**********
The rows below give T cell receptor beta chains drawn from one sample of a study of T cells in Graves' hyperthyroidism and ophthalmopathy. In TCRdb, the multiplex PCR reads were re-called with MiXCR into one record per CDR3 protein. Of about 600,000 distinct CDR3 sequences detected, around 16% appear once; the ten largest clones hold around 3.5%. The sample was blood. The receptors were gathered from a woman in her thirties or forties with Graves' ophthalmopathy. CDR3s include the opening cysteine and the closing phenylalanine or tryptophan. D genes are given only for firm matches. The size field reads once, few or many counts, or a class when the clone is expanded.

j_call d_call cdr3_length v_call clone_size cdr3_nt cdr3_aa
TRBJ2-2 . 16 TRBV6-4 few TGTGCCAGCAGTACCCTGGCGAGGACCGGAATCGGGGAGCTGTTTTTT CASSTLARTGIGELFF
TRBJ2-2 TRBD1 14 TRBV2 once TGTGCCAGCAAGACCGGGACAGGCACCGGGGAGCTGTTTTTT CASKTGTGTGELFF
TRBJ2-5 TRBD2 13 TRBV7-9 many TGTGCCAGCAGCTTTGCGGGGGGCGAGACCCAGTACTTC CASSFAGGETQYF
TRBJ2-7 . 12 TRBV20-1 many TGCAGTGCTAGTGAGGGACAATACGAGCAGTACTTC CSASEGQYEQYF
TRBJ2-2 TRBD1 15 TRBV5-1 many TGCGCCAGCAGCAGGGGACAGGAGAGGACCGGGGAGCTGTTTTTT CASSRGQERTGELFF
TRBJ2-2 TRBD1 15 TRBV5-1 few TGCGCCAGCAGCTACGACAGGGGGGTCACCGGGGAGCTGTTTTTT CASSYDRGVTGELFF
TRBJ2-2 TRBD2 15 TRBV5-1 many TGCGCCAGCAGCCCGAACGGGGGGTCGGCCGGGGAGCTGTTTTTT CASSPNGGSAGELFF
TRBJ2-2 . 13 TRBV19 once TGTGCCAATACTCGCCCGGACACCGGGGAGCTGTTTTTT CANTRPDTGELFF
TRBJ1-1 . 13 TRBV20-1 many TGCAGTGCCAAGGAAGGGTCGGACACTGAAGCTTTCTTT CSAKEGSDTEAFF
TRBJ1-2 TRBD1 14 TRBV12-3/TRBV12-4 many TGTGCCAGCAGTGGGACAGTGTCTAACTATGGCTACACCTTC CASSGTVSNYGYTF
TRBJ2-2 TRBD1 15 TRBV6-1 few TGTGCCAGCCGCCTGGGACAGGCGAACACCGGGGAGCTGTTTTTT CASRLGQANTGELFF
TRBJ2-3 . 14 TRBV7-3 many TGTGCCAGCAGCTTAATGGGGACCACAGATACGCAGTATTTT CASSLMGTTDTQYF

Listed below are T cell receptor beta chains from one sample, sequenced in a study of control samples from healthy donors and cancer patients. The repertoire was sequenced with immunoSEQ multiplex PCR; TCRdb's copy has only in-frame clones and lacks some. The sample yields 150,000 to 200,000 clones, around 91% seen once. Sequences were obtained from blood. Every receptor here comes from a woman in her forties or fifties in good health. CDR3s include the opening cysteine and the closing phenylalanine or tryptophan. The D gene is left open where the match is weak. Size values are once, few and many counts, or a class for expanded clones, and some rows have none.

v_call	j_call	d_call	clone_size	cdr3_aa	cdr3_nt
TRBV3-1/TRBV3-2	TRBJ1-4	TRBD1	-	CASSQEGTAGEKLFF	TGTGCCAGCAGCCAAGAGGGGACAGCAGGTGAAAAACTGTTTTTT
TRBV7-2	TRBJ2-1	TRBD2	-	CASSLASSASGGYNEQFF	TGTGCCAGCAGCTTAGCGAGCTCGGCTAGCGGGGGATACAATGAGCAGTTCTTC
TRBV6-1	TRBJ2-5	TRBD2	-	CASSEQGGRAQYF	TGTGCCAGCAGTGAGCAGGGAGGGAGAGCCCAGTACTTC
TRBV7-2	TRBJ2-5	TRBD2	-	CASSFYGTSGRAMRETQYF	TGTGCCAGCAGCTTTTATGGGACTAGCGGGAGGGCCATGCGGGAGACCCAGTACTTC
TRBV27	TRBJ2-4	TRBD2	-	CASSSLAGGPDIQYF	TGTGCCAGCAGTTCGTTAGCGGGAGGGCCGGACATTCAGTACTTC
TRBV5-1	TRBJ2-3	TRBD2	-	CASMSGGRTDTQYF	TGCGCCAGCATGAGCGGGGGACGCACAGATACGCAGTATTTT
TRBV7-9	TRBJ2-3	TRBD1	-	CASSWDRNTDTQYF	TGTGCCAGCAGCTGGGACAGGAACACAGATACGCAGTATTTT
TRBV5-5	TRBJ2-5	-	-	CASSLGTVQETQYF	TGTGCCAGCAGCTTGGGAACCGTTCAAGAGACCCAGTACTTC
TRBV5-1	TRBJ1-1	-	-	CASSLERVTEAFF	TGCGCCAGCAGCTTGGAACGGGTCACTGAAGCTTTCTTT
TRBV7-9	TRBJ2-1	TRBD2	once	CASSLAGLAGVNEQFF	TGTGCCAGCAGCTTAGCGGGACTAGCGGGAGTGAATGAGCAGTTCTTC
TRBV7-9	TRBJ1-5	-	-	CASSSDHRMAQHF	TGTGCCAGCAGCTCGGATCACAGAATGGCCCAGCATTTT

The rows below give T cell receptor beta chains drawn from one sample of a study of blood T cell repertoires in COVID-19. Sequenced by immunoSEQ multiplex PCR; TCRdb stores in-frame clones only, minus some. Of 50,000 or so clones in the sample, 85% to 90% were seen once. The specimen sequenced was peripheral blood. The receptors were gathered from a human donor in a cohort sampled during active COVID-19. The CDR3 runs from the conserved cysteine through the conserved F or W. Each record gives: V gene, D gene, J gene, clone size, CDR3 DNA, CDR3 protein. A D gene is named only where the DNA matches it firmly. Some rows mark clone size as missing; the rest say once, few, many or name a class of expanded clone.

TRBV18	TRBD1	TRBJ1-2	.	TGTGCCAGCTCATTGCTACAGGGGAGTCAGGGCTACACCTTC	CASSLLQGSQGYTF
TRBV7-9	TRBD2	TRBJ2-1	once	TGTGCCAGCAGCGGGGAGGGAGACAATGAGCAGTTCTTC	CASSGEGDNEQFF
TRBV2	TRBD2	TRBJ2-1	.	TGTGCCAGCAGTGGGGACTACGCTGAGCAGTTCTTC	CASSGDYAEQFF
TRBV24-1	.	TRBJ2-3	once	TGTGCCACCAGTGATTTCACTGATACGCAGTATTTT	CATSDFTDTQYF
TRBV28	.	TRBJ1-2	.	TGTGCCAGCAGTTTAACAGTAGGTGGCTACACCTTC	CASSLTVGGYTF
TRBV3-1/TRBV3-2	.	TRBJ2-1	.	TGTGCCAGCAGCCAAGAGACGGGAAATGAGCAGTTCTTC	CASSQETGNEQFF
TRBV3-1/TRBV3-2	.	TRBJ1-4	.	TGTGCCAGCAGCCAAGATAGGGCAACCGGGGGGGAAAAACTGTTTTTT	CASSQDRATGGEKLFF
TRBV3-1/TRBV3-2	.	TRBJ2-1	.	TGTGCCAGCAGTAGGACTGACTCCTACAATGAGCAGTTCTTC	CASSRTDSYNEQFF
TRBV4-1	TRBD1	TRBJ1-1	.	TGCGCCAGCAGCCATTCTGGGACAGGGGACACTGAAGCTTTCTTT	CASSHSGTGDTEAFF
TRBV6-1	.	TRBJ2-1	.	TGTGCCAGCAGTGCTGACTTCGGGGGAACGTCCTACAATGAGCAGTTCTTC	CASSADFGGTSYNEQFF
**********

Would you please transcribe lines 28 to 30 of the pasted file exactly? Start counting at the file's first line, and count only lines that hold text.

The rows below give T cell receptor beta chains drawn from one sample of a study of blood T cell repertoires in COVID-19. Sequenced by immunoSEQ multiplex PCR; TCRdb stores in-frame clones only, minus some. Of 50,000 or so clones in the sample, 85% to 90% were seen once. The specimen sequenced was peripheral blood. The receptors were gathered from a human donor in a cohort sampled during active COVID-19. The CDR3 runs from the conserved cysteine through the conserved F or W. Each record gives: V gene, D gene, J gene, clone size, CDR3 DNA, CDR3 protein. A D gene is named only where the DNA matches it firmly. Some rows mark clone size as missing; the rest say once, few, many or name a class of expanded clone.

TRBV18	TRBD1	TRBJ1-2	.	TGTGCCAGCTCATTGCTACAGGGGAGTCAGGGCTACACCTTC	CASSLLQGSQGYTF
TRBV7-9	TRBD2	TRBJ2-1	once	TGTGCCAGCAGCGGGGAGGGAGACAATGAGCAGTTCTTC	CASSGEGDNEQFF